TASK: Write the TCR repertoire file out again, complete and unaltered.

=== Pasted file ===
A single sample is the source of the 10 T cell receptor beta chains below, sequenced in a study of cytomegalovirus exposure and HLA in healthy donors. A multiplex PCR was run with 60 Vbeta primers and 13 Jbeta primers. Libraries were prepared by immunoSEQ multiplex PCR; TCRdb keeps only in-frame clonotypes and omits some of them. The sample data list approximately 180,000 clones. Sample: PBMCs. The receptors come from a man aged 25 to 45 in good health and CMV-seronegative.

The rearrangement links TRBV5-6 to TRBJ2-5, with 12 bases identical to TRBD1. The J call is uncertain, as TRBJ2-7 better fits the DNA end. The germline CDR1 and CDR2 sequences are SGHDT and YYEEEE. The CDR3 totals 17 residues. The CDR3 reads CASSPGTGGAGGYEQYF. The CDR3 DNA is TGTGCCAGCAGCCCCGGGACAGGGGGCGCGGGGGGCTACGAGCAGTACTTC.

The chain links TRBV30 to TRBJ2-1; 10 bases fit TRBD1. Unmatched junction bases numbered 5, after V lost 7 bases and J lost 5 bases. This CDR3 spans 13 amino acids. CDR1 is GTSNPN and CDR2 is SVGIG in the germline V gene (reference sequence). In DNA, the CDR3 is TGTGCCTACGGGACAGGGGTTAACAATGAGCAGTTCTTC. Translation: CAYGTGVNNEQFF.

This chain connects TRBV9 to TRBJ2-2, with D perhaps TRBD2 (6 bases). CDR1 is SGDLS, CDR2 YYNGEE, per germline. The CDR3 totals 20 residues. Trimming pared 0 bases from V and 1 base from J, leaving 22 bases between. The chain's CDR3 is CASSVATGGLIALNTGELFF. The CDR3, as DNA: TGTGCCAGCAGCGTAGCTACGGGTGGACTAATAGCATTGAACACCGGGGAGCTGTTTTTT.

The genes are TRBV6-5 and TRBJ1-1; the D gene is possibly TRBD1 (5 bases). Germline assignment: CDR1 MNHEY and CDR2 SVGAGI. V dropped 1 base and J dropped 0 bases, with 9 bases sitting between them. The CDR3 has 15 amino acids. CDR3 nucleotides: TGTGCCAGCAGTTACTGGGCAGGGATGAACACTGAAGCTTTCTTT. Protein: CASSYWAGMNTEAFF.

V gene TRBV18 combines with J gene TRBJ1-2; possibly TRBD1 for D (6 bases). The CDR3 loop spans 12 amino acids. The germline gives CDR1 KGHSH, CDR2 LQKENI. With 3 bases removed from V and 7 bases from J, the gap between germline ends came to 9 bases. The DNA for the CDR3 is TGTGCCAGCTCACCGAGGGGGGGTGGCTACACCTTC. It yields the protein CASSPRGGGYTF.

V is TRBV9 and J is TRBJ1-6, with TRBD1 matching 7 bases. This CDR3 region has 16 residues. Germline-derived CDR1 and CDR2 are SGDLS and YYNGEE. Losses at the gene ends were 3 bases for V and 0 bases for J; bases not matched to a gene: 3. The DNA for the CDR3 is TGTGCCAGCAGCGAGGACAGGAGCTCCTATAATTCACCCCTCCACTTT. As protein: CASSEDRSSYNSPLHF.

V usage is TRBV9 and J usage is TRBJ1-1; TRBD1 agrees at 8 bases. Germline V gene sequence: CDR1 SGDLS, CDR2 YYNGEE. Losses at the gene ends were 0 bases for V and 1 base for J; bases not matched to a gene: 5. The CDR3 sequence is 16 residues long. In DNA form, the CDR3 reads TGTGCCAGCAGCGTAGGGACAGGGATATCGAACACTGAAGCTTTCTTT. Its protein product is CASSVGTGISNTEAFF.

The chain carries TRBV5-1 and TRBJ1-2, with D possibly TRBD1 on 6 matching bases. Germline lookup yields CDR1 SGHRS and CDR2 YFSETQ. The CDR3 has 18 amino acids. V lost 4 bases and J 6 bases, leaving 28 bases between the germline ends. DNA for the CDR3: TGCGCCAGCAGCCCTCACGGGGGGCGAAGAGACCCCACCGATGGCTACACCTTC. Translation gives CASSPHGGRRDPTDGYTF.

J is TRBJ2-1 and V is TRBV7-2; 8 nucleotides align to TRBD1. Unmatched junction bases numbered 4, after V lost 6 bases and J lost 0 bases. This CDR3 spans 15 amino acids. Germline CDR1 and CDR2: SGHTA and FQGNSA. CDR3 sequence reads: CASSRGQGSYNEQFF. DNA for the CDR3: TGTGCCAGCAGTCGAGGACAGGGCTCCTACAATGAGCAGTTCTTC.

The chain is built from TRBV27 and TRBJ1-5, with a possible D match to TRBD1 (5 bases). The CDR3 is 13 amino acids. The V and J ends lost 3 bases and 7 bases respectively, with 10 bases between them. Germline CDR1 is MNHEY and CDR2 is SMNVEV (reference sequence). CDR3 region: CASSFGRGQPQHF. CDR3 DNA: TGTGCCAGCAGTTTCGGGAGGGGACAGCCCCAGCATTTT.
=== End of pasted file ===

A single sample is the source of the 10 T cell receptor beta chains below, sequenced in a study of cytomegalovirus exposure and HLA in healthy donors. A multiplex PCR was run with 60 Vbeta primers and 13 Jbeta primers. Libraries were prepared by immunoSEQ multiplex PCR; TCRdb keeps only in-frame clonotypes and omits some of them. The sample data list approximately 180,000 clones. Sample: PBMCs. The receptors come from a man aged 25 to 45 in good health and CMV-seronegative.

The rearrangement links TRBV5-6 to TRBJ2-5, with 12 bases identical to TRBD1. The J call is uncertain, as TRBJ2-7 better fits the DNA end. The germline CDR1 and CDR2 sequences are SGHDT and YYEEEE. The CDR3 totals 17 residues. The CDR3 reads CASSPGTGGAGGYEQYF. The CDR3 DNA is TGTGCCAGCAGCCCCGGGACAGGGGGCGCGGGGGGCTACGAGCAGTACTTC.

The chain links TRBV30 to TRBJ2-1; 10 bases fit TRBD1. Unmatched junction bases numbered 5, after V lost 7 bases and J lost 5 bases. This CDR3 spans 13 amino acids. CDR1 is GTSNPN and CDR2 is SVGIG in the germline V gene (reference sequence). In DNA, the CDR3 is TGTGCCTACGGGACAGGGGTTAACAATGAGCAGTTCTTC. Translation: CAYGTGVNNEQFF.

This chain connects TRBV9 to TRBJ2-2, with D perhaps TRBD2 (6 bases). CDR1 is SGDLS, CDR2 YYNGEE, per germline. The CDR3 totals 20 residues. Trimming pared 0 bases from V and 1 base from J, leaving 22 bases between. The chain's CDR3 is CASSVATGGLIALNTGELFF. The CDR3, as DNA: TGTGCCAGCAGCGTAGCTACGGGTGGACTAATAGCATTGAACACCGGGGAGCTGTTTTTT.

The genes are TRBV6-5 and TRBJ1-1; the D gene is possibly TRBD1 (5 bases). Germline assignment: CDR1 MNHEY and CDR2 SVGAGI. V dropped 1 base and J dropped 0 bases, with 9 bases sitting between them. The CDR3 has 15 amino acids. CDR3 nucleotides: TGTGCCAGCAGTTACTGGGCAGGGATGAACACTGAAGCTTTCTTT. Protein: CASSYWAGMNTEAFF.

V gene TRBV18 combines with J gene TRBJ1-2; possibly TRBD1 for D (6 bases). The CDR3 loop spans 12 amino acids. The germline gives CDR1 KGHSH, CDR2 LQKENI. With 3 bases removed from V and 7 bases from J, the gap between germline ends came to 9 bases. The DNA for the CDR3 is TGTGCCAGCTCACCGAGGGGGGGTGGCTACACCTTC. It yields the protein CASSPRGGGYTF.

V is TRBV9 and J is TRBJ1-6, with TRBD1 matching 7 bases. This CDR3 region has 16 residues. Germline-derived CDR1 and CDR2 are SGDLS and YYNGEE. Losses at the gene ends were 3 bases for V and 0 bases for J; bases not matched to a gene: 3. The DNA for the CDR3 is TGTGCCAGCAGCGAGGACAGGAGCTCCTATAATTCACCCCTCCACTTT. As protein: CASSEDRSSYNSPLHF.

V usage is TRBV9 and J usage is TRBJ1-1; TRBD1 agrees at 8 bases. Germline V gene sequence: CDR1 SGDLS, CDR2 YYNGEE. Losses at the gene ends were 0 bases for V and 1 base for J; bases not matched to a gene: 5. The CDR3 sequence is 16 residues long. In DNA form, the CDR3 reads TGTGCCAGCAGCGTAGGGACAGGGATATCGAACACTGAAGCTTTCTTT. Its protein product is CASSVGTGISNTEAFF.

The chain carries TRBV5-1 and TRBJ1-2, with D possibly TRBD1 on 6 matching bases. Germline lookup yields CDR1 SGHRS and CDR2 YFSETQ. The CDR3 has 18 amino acids. V lost 4 bases and J 6 bases, leaving 28 bases between the germline ends. DNA for the CDR3: TGCGCCAGCAGCCCTCACGGGGGGCGAAGAGACCCCACCGATGGCTACACCTTC. Translation gives CASSPHGGRRDPTDGYTF.

J is TRBJ2-1 and V is TRBV7-2; 8 nucleotides align to TRBD1. Unmatched junction bases numbered 4, after V lost 6 bases and J lost 0 bases. This CDR3 spans 15 amino acids. Germline CDR1 and CDR2: SGHTA and FQGNSA. CDR3 sequence reads: CASSRGQGSYNEQFF. DNA for the CDR3: TGTGCCAGCAGTCGAGGACAGGGCTCCTACAATGAGCAGTTCTTC.

The chain is built from TRBV27 and TRBJ1-5, with a possible D match to TRBD1 (5 bases). The CDR3 is 13 amino acids. The V and J ends lost 3 bases and 7 bases respectively, with 10 bases between them. Germline CDR1 is MNHEY and CDR2 is SMNVEV (reference sequence). CDR3 region: CASSFGRGQPQHF. CDR3 DNA: TGTGCCAGCAGTTTCGGGAGGGGACAGCCCCAGCATTTT.